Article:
On Eskimo Snow, like Radiohead on Amnesiac, Why? offer up a much looser collection of songs, and while these songs aren’t bad they also don’t make up a very cohesive release. Wolf mostly abandons the rhymes for traditionally sung vocals.  In an interview with Pitchfork, Wolf noted that his work on Eskimo Snow was “the least hip-hop out of anything I’ve ever been involved with”.

There are several tracks, such as ‘Against Me’, ‘These Hands’, and ‘The Blackest Purse’ that are reminiscent of the bands earlier work.  I would have much preferred a tight EP, rather than this meandering album.  I am looking forward to their next release with a truly new batch of songs.

Why? will be performing Sunday, November 8th at Fun Fun Fun Fest. They take the Orange Stage at 3:50 p.m.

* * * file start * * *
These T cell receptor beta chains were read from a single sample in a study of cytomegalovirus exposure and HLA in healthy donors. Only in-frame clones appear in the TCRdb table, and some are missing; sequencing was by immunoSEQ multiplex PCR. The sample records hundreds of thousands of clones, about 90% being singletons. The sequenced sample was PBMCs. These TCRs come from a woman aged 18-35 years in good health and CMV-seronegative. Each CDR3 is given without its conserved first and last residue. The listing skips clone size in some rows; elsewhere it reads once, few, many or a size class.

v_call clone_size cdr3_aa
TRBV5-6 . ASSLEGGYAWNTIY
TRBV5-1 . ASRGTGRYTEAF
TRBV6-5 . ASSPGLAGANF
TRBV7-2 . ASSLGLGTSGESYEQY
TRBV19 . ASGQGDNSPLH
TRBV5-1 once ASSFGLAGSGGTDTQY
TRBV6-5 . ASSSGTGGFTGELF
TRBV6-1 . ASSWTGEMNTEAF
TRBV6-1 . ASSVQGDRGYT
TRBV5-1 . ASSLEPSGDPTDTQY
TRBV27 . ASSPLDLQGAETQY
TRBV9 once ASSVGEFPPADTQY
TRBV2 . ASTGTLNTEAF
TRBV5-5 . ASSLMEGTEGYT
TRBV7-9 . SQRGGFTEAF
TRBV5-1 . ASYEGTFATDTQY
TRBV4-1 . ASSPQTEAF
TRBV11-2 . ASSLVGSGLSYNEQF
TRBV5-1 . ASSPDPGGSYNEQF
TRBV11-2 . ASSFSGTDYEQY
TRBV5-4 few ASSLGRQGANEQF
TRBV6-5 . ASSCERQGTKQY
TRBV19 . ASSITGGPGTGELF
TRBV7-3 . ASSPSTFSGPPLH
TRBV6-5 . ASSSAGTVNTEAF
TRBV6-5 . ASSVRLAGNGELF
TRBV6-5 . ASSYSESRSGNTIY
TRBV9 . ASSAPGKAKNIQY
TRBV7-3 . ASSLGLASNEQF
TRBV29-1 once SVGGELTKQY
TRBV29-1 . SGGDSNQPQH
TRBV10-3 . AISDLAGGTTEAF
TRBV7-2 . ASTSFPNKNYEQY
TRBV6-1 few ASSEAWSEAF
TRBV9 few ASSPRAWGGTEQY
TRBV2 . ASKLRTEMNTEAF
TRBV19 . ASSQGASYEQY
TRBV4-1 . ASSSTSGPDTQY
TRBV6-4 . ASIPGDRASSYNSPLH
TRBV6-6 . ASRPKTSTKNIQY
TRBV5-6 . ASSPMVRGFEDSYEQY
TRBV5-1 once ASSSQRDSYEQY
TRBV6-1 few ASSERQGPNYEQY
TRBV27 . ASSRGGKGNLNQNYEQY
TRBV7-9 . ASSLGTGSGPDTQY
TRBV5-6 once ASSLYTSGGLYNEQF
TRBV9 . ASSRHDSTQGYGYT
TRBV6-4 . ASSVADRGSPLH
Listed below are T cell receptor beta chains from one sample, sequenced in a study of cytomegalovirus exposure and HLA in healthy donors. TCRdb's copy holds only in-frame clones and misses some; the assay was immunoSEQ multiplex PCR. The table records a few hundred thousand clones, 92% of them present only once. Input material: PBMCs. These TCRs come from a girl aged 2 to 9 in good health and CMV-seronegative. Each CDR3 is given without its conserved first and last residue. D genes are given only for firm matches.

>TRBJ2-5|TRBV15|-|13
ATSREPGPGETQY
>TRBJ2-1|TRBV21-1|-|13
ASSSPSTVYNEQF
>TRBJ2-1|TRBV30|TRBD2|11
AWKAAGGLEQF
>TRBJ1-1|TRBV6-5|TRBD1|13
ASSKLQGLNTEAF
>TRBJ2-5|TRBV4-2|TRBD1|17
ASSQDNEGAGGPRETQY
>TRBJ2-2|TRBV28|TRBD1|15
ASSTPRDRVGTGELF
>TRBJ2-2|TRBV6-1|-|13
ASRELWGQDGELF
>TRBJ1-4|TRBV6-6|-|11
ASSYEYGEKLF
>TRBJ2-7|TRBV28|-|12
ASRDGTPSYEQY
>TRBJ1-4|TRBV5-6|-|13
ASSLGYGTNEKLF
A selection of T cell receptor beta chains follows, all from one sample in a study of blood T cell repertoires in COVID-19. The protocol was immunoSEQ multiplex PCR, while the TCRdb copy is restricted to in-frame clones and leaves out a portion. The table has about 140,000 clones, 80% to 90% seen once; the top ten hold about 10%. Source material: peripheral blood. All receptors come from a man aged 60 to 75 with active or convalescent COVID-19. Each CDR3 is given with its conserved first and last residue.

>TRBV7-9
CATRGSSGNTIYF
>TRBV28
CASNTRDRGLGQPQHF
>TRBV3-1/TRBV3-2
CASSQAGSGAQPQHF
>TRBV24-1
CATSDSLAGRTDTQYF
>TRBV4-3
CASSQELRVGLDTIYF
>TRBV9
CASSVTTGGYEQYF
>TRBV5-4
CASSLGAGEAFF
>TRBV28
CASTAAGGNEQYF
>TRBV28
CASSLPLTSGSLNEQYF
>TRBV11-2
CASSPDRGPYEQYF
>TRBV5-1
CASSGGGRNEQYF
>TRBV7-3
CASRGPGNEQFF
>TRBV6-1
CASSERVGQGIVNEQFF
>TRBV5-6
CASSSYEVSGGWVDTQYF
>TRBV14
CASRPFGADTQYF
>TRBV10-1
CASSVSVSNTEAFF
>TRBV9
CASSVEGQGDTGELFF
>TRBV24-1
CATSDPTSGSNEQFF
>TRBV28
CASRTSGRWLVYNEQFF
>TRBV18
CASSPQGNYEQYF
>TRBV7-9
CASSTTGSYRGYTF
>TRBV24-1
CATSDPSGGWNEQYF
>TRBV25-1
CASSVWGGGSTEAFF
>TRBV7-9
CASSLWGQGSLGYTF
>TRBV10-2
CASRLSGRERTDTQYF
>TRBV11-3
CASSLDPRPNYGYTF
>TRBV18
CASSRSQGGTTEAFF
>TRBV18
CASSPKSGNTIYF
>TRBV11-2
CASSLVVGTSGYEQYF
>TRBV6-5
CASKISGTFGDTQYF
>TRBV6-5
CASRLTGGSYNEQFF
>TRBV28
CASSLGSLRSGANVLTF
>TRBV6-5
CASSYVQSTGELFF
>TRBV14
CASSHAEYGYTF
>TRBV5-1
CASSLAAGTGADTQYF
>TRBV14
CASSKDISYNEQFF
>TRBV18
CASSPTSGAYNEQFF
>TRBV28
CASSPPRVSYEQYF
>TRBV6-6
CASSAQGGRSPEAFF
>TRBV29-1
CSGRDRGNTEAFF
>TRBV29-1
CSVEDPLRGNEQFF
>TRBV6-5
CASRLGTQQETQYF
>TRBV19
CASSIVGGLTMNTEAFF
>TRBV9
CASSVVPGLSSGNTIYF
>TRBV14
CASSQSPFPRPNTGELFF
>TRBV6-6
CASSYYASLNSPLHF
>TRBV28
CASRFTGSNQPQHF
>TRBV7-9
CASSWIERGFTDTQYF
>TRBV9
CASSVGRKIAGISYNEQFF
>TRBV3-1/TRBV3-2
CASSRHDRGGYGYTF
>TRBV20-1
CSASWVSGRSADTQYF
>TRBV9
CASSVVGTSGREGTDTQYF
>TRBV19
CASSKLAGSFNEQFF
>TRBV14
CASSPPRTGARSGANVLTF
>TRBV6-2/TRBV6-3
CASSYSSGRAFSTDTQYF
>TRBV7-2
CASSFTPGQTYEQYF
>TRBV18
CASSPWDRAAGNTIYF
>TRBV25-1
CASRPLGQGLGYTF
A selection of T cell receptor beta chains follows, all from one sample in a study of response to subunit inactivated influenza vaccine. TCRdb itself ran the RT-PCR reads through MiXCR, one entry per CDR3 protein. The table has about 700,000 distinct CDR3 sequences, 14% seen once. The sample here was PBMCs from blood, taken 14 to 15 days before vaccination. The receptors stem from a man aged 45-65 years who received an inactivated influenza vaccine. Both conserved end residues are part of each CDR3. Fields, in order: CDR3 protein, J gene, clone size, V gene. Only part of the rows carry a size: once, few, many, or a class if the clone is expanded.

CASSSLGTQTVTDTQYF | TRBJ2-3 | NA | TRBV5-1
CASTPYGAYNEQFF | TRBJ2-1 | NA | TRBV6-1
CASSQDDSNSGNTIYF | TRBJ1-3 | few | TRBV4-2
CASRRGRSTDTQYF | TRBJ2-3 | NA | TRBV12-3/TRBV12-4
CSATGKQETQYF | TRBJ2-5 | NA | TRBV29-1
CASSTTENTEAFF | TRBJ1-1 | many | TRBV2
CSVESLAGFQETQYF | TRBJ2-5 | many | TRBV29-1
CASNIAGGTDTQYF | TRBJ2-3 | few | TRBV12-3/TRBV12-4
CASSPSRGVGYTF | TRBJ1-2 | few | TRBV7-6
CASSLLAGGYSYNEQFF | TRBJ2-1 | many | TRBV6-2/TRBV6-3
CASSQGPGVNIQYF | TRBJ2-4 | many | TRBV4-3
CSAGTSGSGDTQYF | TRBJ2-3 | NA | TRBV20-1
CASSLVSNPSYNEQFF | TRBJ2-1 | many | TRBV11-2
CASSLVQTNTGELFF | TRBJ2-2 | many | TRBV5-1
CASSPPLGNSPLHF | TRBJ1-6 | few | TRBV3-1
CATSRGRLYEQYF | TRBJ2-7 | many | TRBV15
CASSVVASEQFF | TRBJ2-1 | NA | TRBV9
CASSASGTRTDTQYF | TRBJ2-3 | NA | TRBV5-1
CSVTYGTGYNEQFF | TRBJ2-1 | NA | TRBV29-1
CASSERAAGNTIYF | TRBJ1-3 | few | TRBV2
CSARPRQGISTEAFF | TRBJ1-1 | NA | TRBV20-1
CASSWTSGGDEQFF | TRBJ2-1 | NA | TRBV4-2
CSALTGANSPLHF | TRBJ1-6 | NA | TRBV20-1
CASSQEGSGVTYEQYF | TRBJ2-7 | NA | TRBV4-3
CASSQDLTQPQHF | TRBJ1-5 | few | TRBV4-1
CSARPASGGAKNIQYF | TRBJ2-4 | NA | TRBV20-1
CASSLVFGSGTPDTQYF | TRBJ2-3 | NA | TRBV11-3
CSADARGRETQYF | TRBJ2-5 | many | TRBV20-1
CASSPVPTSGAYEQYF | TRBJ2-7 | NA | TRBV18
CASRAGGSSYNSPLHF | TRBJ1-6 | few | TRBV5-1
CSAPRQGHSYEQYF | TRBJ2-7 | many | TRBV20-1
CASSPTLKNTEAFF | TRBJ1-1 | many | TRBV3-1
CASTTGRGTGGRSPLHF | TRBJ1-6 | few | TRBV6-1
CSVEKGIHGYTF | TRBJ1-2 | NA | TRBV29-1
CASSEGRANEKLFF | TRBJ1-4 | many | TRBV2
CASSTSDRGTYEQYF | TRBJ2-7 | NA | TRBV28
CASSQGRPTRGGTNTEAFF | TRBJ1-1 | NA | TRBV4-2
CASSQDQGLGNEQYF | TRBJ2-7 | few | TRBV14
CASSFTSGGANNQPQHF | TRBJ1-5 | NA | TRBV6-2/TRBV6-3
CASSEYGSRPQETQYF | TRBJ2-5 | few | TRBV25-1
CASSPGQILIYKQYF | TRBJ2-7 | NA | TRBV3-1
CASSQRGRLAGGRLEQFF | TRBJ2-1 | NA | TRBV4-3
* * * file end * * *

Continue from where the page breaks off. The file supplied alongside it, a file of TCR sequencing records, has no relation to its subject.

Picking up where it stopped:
[audio:http://austintownhall.com/wp-content/uploads/2009/09/03-Against-Me-1.mp3]

Download: Why? – Against Me [MP3]

J. Tillman – Year In The Kingdom

GuerrillaGroup_1_tillman-300x300Rating: ★★★★★

Since 2004 J. Tillman, born Joshua Tillman, has been consistently releasing quiet, understated records on various labels in the Pacific Northwest.  These records, while all solid releases, always followed the same template: hush vocals, gently picked guitars, mournful lyrics. With the release of Year in the Kingdom something has clicked with Tillman’s formula.